David Thomas & Ronnie Gunn — The Giants Dance
(Blueprint BP223, 1979/1996, CD)
by Peter Thelen, Published 1997-02-01
I guess at some point anyone even remotely connected with Genesis will come out of the woodwork to market their offerings. Case in point. David Thomas and Ronnie Gunn were two musicians who apparently worked closely with members of the original Genesis lineup back in their Charterhouse days, pre-first album. According to the liner notes, written by Tony Banks and Peter Gabriel incidentally, there was a pre-Genesis band called The Spoken Word, featuring Thomas as singer, Gabriel on drums, Ant Phillips on guitar, and Gunn on piano. Of course that band split up, Phillips and Gabriel moved on to different bands, and the rest is history. Their only contributions to a Genesis album were in the handclaps on "In Limbo" and the backing voices throughout the first album, Thomas and Gunn continued to write songs and work together throughout the 70s, their hope was that other people might record their songs. At times their paths crossed with the various Genesis members, in fact the earliest material on this collection was recorded at Ant Phillips' house in '73. Apparently Thomas also recorded the earliest demos for Gabriel's post-Genesis career. Enough of the history... what about the music?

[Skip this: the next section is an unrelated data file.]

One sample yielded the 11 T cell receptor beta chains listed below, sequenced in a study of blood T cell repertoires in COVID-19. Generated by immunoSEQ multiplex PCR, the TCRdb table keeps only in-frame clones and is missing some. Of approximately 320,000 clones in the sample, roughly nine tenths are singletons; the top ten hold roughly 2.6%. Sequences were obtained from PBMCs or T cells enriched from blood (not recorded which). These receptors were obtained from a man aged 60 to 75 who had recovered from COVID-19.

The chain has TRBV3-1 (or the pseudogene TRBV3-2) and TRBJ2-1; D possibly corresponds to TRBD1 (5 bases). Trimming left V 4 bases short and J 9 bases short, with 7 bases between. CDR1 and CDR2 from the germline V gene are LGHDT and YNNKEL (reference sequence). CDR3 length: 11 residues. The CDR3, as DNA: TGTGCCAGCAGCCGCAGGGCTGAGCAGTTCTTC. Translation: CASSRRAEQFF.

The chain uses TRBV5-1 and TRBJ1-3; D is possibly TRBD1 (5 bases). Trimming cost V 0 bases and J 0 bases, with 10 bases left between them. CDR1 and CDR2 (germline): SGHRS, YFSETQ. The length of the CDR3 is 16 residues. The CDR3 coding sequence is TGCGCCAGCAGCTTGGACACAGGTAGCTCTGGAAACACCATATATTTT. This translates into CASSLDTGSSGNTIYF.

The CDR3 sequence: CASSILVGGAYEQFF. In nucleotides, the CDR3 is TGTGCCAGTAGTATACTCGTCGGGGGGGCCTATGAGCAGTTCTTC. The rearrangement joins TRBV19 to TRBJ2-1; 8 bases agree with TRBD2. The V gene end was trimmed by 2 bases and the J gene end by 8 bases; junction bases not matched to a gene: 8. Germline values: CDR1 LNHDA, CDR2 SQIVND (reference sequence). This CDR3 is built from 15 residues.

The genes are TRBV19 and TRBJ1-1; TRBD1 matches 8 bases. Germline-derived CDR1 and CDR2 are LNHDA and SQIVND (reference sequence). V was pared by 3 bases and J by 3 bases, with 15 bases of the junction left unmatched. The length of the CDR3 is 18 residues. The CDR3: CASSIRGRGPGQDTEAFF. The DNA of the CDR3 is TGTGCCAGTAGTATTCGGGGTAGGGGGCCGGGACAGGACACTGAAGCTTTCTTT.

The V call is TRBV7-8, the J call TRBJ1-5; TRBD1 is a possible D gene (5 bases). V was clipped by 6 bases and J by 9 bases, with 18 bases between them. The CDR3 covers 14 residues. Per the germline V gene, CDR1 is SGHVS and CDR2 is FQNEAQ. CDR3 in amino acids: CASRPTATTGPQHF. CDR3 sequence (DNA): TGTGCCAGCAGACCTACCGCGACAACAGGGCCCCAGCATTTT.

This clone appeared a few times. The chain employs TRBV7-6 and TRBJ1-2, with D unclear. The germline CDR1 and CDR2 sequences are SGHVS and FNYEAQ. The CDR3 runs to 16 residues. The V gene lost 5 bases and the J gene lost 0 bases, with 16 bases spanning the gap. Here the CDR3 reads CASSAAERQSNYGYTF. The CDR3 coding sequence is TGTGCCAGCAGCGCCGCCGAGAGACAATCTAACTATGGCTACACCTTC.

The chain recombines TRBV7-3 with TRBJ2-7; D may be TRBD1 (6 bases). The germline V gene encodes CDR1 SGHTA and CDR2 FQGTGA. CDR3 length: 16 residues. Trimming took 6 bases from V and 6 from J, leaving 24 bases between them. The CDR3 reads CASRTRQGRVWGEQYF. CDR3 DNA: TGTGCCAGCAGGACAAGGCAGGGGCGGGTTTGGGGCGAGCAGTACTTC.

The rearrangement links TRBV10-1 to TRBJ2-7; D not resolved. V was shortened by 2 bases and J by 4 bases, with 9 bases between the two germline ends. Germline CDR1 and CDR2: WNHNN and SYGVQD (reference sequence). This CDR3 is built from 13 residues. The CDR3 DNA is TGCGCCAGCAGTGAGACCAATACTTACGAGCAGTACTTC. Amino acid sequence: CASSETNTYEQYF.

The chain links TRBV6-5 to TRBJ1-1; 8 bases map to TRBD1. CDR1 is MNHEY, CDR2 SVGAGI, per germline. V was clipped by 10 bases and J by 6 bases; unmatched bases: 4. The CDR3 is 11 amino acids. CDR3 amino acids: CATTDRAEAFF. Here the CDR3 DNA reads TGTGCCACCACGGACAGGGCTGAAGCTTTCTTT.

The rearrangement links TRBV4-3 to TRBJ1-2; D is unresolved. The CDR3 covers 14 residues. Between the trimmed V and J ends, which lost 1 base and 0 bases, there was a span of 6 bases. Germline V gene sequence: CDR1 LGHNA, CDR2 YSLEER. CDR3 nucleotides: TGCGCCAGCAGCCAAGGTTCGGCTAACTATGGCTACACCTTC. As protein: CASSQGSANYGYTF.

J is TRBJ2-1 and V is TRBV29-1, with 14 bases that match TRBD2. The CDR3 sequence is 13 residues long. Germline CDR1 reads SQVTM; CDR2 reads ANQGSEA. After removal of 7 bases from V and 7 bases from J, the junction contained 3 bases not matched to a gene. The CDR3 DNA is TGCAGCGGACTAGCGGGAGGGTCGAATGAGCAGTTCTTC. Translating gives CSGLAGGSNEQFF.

The songs themselves are, for the most part pretty good, sounding very much in the vein of early (meaning really early) Genesis. Most of these tunes, if Gabriel had sung them and Jonathan King had added some cheesy orchestrations, would sound right at home on From Genesis to Revelation. This may be in part to the use of the strummy acoustic guitars and piano, as well as the delicate, slightly complex song structures and arrangements. Ant Phillips plays guitar on a number of the tracks as well, further fueling the FGTR comparisons. Other musicians add bass and drums on several of the songs. The sound quality, especially on the earliest stuff, is barely demo quality (after all these were not originally intended for release), and quite rough in the mix department; later recordings tend to be far more polished, culminating with the very impressive three-part title suite, recorded in '79. The 18 tracks are not presented chronologically, the oldest stuff being interspersed between the newer material, which probably ends up making the album more effective. At best, this is an archival curiosity for Genesis fans, but a good one nonetheless — if not so much for the execution, at least for the excellent compositions and arrangements.
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